By Christian Viveros-Fauné
By Miriam Felton-Dansky
By Tom Sellar
By Tom Sellar
By Jessica Dawson
By Tom Sellar
By R. C. Baker
By Tom Sellar
Last spring, we asked a number of writers to name their most favorite obscure book. The piece proved so popular that, well, here we are doing it again. Below, a new batch of scribes and their beloved literary arcana.
David Remnick: Moscow Petushki, by Venedikt Erofeev
The comic high-water mark of the Brezhnev era (or what I hope will one day be known as the Solzhenitsyn-Brodsky era) is Venedikt Erofeev's book, Moscow Petushki. Erofeev's vodka-sodden classic is an account of one broken man's attempt to get from here to there in an era of absolute societal rot. It's the funniest thing in Russian since Ilf and Petrov.
Remnick is editor of The New Yorker and author of Lenin's Tomb
Susan Orlean: I, an Actor, by Nicholas Craig
I was once stuck in Thimphu, Bhutan. I wandered into the only bookstore in the town, where most of the books were in Dzongkha or Hindi, plus a few dusty English-language selections. There, tucked between Bollywood-celeb bios and fly-specked editions of As You Like It, was a slim little book by Nicholas Craig. I had no idea what it was, but it looked interesting and I bought it for the nickel or so that it cost. It turned out to be utterly hilarious, a crazed parody of self-importance and vanity that predated the likes of Steve Coogan and some of Sacha Baron Cohen's finer concoctions.
Orlean is the author of The Orchid Thief
Shalom Auslander: The Trouble With Being Born, by E.M. Cioran
You know how when your friend phones and says he wants to go out, so you're like, "OK," and you get to some pub somewhere, and you sit down at the bar, and he just starts going off on everything—life, mankind, justice, fate—and you're like, "Dude, you're being extremely negative," but then you keep listening because you've already paid for the drinks, and after a few minutes, a cold chill goes down your spine, and you realize, "Oh shit, he's fucking right?" That's what this is like, but for 300 pages.
Auslander is the author of Foreskin's Lament
Robert Pinsky: Caelica, by Fulke Greville
The greatest poet unknown to many readers—comparable in force of imagination to John Donne, an approximate contemporary of William Shakespeare—was an upper-class Englishman with a funny name: Fulke Greville. His sequence of poems, Caelica, begins with conventional-love lyrics twisted and exploded by a mighty and peculiar intelligence. The love poems grow darker as the sequence progresses ("All my senses, like beacon's flame/Gave alaraum to desire"), and in the last 20 or 30 poems, the passion is religious and moral: "You that seek what life is in death/Now find it air, that once was breath."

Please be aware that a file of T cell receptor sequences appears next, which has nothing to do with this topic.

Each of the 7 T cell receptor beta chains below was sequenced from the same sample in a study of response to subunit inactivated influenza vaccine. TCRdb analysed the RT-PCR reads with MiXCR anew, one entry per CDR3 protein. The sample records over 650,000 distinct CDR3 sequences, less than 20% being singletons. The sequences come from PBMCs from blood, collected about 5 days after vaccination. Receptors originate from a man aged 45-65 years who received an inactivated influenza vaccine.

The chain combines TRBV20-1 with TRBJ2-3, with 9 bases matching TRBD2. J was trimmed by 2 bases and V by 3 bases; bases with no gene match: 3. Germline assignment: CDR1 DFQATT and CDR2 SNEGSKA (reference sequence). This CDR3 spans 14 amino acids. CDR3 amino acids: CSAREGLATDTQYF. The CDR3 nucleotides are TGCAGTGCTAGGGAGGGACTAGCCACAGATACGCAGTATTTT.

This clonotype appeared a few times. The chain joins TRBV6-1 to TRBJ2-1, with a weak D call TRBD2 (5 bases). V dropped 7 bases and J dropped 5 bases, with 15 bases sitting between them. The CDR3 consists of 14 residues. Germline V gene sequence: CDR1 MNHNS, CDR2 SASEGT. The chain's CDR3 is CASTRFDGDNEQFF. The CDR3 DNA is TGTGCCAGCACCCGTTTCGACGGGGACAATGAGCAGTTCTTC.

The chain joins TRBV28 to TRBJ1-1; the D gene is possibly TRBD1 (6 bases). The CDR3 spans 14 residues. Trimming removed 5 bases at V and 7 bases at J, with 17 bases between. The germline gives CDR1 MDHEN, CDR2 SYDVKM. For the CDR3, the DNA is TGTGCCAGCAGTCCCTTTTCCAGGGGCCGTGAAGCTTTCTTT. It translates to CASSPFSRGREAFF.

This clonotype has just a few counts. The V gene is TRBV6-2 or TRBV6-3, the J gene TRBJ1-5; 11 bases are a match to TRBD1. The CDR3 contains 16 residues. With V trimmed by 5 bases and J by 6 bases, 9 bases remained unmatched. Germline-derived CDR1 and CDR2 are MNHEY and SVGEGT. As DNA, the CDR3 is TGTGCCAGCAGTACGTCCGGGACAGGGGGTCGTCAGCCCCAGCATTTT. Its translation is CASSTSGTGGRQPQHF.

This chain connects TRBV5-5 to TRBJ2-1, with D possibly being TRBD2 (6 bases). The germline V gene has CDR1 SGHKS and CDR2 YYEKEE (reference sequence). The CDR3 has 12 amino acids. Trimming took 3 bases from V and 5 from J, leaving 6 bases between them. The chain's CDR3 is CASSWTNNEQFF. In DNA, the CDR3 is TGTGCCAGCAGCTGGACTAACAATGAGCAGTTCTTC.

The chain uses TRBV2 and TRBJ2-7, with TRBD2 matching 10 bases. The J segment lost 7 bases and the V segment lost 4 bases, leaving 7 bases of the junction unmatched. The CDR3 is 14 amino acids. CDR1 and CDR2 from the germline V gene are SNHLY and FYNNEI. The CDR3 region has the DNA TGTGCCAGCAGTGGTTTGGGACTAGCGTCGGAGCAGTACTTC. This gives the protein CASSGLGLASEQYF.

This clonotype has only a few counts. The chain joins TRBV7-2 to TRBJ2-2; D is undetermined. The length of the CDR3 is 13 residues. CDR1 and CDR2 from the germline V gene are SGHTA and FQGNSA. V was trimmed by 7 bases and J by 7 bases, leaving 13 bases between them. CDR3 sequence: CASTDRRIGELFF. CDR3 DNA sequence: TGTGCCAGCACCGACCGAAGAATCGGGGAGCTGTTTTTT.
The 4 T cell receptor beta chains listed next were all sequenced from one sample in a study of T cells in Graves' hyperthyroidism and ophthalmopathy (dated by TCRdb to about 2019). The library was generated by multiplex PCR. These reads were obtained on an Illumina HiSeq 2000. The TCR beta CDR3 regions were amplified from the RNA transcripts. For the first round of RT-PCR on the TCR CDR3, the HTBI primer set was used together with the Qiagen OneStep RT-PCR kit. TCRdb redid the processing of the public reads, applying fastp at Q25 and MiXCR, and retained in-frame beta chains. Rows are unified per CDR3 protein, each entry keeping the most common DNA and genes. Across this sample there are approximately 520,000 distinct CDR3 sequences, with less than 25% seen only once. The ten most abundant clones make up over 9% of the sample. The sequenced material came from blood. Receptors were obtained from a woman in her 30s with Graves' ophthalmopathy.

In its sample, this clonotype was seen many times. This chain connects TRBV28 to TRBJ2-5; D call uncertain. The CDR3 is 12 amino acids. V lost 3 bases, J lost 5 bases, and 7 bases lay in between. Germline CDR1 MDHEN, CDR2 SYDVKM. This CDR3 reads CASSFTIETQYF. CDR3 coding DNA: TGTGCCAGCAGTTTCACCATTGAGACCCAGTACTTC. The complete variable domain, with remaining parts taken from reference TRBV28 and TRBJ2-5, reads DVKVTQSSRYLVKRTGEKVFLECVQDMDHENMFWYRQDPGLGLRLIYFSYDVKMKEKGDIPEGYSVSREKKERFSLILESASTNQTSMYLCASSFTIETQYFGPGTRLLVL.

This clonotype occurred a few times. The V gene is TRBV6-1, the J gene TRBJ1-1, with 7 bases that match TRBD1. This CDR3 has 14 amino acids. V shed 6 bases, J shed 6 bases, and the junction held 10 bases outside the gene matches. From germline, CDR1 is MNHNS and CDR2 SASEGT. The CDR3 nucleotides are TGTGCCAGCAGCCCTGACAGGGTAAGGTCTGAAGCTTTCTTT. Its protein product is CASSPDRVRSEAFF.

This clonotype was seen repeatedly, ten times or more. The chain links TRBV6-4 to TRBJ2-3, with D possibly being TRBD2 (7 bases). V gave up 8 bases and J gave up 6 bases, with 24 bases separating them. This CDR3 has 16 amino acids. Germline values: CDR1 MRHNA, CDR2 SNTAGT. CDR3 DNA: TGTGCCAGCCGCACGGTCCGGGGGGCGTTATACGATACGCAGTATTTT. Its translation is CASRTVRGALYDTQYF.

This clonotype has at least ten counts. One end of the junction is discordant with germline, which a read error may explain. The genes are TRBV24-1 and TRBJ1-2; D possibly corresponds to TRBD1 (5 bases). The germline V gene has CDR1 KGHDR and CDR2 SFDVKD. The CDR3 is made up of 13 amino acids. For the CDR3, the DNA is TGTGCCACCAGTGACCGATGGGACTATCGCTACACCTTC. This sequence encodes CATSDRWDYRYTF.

Pinsky is the author of Gulf Music
Harold Bloom: Little, Big, by John Crowley
A neglected masterpiece. The closest achievement we have to the Alice stories of Lewis Carroll.
Bloom is the editor of American Religious Poems
Joseph O'Neill: Brilliant Orange, by David Winner
A wonderful cultural history of Dutch soccer. Total football; the Jews of Amsterdam; the neuroses of the national team; the shared spatial awareness of Dutch footballers and Dutch visual artists; the wisdom of Johnny Rep—these and other arcana are covered by this breezy classic of soccer writing.
O'Neill is the author of Netherland
Hannah Tinti: The Great Gatsby, by F. Scott Fitzgerald, adapted by Nicki Greenberg
I was recently in Australia. While I was there, I heard about a graphic-novel version of The Great Gatsby that had been published by Allen & Unwin, but was apparently banned in the rest of the world—some sort of disagreement with the estate. I was expecting a straight adaptation, but what the illustrator, Nicki Greenberg, did was quite surprising and also wonderful: The characters are not human—they are strange creatures. Nick is some kind of tadpole/lizard/frog; Daisy is an exotic bird/cottonball; Gatsby is a seahorse. The drawings are sepia-toned, and set like photographs on black paper in an album. It is a marvelous reinterpretation of the book.
Tinti is the author of The Good Thief
Stephen L. Carter: In Praise of Idleness, by Bertrand Russell
A collection of essays, all of them written with Russell's usual verve, but the title essay is a tour de force. What he criticized in the age he was describing—in particular, the need for constant stimulation and to be constantly in touch—is applicable all the more powerfully to the present world. Russell believed that leisurely reflection was the key to clear thought. We could use more of both.
Carter is the author of New England White
Ethan Hawke: And There Was Light, by Jacques Lusseyran
One of the most powerful memoirs I've ever encountered. Jacques was a blind, Catholic, 14-year-old leader in the French Resistance, and a concentration-camp survivor. His experience is thrilling, horrible, honest, spiritually profound, and utterly full of joy.
Hawke is the author of Ash Wednesday
Alan Furst: Sad Missions, by Menahem Bader
I have read quite a lot of Holocaust literature, but I've never seen anything like this. Bader worked from Istanbul, and the book is a firsthand account of clandestine and open operations to try and save European Jews, from 1938 to 1945. The author is hard on the Czechs, extremely hard on British diplomats, and hard on politicians in Palestine supposedly working to save Jews, especially Jewish children.